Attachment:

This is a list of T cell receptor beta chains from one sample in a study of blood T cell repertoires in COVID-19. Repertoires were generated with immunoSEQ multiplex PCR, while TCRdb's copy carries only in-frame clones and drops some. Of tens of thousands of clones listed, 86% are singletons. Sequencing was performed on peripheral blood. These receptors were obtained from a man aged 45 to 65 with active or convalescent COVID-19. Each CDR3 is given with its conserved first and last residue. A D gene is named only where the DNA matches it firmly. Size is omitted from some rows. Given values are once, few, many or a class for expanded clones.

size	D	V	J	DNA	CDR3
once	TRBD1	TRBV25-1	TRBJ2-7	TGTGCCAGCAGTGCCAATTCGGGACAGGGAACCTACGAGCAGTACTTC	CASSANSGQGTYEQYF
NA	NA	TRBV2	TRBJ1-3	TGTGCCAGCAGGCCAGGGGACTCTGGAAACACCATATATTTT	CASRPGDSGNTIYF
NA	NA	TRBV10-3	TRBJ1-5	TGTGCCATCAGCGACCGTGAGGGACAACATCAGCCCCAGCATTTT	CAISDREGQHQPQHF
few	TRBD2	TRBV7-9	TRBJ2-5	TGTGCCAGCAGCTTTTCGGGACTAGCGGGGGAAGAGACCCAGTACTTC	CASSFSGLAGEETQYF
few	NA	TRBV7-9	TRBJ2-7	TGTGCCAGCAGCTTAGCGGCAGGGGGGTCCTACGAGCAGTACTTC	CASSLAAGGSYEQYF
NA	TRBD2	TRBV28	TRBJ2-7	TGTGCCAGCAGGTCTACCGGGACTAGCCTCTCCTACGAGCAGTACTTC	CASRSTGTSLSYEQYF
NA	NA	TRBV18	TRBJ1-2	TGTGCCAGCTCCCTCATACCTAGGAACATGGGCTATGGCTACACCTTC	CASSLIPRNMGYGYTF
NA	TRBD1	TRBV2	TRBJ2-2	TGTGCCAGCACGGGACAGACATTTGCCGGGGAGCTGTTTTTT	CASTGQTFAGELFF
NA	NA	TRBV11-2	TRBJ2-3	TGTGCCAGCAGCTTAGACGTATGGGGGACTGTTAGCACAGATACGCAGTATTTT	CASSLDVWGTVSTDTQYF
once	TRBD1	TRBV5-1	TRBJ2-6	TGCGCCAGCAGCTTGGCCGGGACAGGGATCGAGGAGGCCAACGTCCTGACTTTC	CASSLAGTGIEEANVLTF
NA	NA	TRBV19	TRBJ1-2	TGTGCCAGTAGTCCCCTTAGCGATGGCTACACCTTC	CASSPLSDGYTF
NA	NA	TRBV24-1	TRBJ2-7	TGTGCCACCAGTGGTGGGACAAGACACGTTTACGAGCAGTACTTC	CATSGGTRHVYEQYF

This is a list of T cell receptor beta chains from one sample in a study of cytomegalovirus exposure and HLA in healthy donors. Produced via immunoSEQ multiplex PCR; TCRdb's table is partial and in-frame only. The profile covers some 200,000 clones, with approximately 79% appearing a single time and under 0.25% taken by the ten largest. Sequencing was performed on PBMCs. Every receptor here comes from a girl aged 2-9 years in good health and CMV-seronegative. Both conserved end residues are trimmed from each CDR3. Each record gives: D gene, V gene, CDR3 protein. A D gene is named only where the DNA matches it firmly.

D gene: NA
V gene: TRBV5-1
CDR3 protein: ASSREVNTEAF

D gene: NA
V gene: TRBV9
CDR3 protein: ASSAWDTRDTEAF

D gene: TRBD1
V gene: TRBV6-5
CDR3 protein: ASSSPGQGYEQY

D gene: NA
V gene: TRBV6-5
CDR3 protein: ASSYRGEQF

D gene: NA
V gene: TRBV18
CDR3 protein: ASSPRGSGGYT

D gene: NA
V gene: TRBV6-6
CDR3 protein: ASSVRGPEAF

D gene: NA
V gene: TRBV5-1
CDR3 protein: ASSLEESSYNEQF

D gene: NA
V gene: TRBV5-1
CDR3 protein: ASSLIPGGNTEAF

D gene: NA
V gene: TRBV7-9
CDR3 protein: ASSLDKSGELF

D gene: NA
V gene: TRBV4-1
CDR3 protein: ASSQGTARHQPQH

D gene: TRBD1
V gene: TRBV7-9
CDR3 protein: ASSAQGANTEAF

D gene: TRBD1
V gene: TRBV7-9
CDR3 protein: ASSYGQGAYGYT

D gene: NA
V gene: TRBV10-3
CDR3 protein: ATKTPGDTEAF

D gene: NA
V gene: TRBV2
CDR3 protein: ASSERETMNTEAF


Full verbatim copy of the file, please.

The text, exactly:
This is a list of T cell receptor beta chains from one sample in a study of blood T cell repertoires in COVID-19. Repertoires were generated with immunoSEQ multiplex PCR, while TCRdb's copy carries only in-frame clones and drops some. Of tens of thousands of clones listed, 86% are singletons. Sequencing was performed on peripheral blood. These receptors were obtained from a man aged 45 to 65 with active or convalescent COVID-19. Each CDR3 is given with its conserved first and last residue. A D gene is named only where the DNA matches it firmly. Size is omitted from some rows. Given values are once, few, many or a class for expanded clones.

size	D	V	J	DNA	CDR3
once	TRBD1	TRBV25-1	TRBJ2-7	TGTGCCAGCAGTGCCAATTCGGGACAGGGAACCTACGAGCAGTACTTC	CASSANSGQGTYEQYF
NA	NA	TRBV2	TRBJ1-3	TGTGCCAGCAGGCCAGGGGACTCTGGAAACACCATATATTTT	CASRPGDSGNTIYF
NA	NA	TRBV10-3	TRBJ1-5	TGTGCCATCAGCGACCGTGAGGGACAACATCAGCCCCAGCATTTT	CAISDREGQHQPQHF
few	TRBD2	TRBV7-9	TRBJ2-5	TGTGCCAGCAGCTTTTCGGGACTAGCGGGGGAAGAGACCCAGTACTTC	CASSFSGLAGEETQYF
few	NA	TRBV7-9	TRBJ2-7	TGTGCCAGCAGCTTAGCGGCAGGGGGGTCCTACGAGCAGTACTTC	CASSLAAGGSYEQYF
NA	TRBD2	TRBV28	TRBJ2-7	TGTGCCAGCAGGTCTACCGGGACTAGCCTCTCCTACGAGCAGTACTTC	CASRSTGTSLSYEQYF
NA	NA	TRBV18	TRBJ1-2	TGTGCCAGCTCCCTCATACCTAGGAACATGGGCTATGGCTACACCTTC	CASSLIPRNMGYGYTF
NA	TRBD1	TRBV2	TRBJ2-2	TGTGCCAGCACGGGACAGACATTTGCCGGGGAGCTGTTTTTT	CASTGQTFAGELFF
NA	NA	TRBV11-2	TRBJ2-3	TGTGCCAGCAGCTTAGACGTATGGGGGACTGTTAGCACAGATACGCAGTATTTT	CASSLDVWGTVSTDTQYF
once	TRBD1	TRBV5-1	TRBJ2-6	TGCGCCAGCAGCTTGGCCGGGACAGGGATCGAGGAGGCCAACGTCCTGACTTTC	CASSLAGTGIEEANVLTF
NA	NA	TRBV19	TRBJ1-2	TGTGCCAGTAGTCCCCTTAGCGATGGCTACACCTTC	CASSPLSDGYTF
NA	NA	TRBV24-1	TRBJ2-7	TGTGCCACCAGTGGTGGGACAAGACACGTTTACGAGCAGTACTTC	CATSGGTRHVYEQYF

This is a list of T cell receptor beta chains from one sample in a study of cytomegalovirus exposure and HLA in healthy donors. Produced via immunoSEQ multiplex PCR; TCRdb's table is partial and in-frame only. The profile covers some 200,000 clones, with approximately 79% appearing a single time and under 0.25% taken by the ten largest. Sequencing was performed on PBMCs. Every receptor here comes from a girl aged 2-9 years in good health and CMV-seronegative. Both conserved end residues are trimmed from each CDR3. Each record gives: D gene, V gene, CDR3 protein. A D gene is named only where the DNA matches it firmly.

D gene: NA
V gene: TRBV5-1
CDR3 protein: ASSREVNTEAF

D gene: NA
V gene: TRBV9
CDR3 protein: ASSAWDTRDTEAF

D gene: TRBD1
V gene: TRBV6-5
CDR3 protein: ASSSPGQGYEQY

D gene: NA
V gene: TRBV6-5
CDR3 protein: ASSYRGEQF

D gene: NA
V gene: TRBV18
CDR3 protein: ASSPRGSGGYT

D gene: NA
V gene: TRBV6-6
CDR3 protein: ASSVRGPEAF

D gene: NA
V gene: TRBV5-1
CDR3 protein: ASSLEESSYNEQF

D gene: NA
V gene: TRBV5-1
CDR3 protein: ASSLIPGGNTEAF

D gene: NA
V gene: TRBV7-9
CDR3 protein: ASSLDKSGELF

D gene: NA
V gene: TRBV4-1
CDR3 protein: ASSQGTARHQPQH

D gene: TRBD1
V gene: TRBV7-9
CDR3 protein: ASSAQGANTEAF

D gene: TRBD1
V gene: TRBV7-9
CDR3 protein: ASSYGQGAYGYT

D gene: NA
V gene: TRBV10-3
CDR3 protein: ATKTPGDTEAF

D gene: NA
V gene: TRBV2
CDR3 protein: ASSERETMNTEAF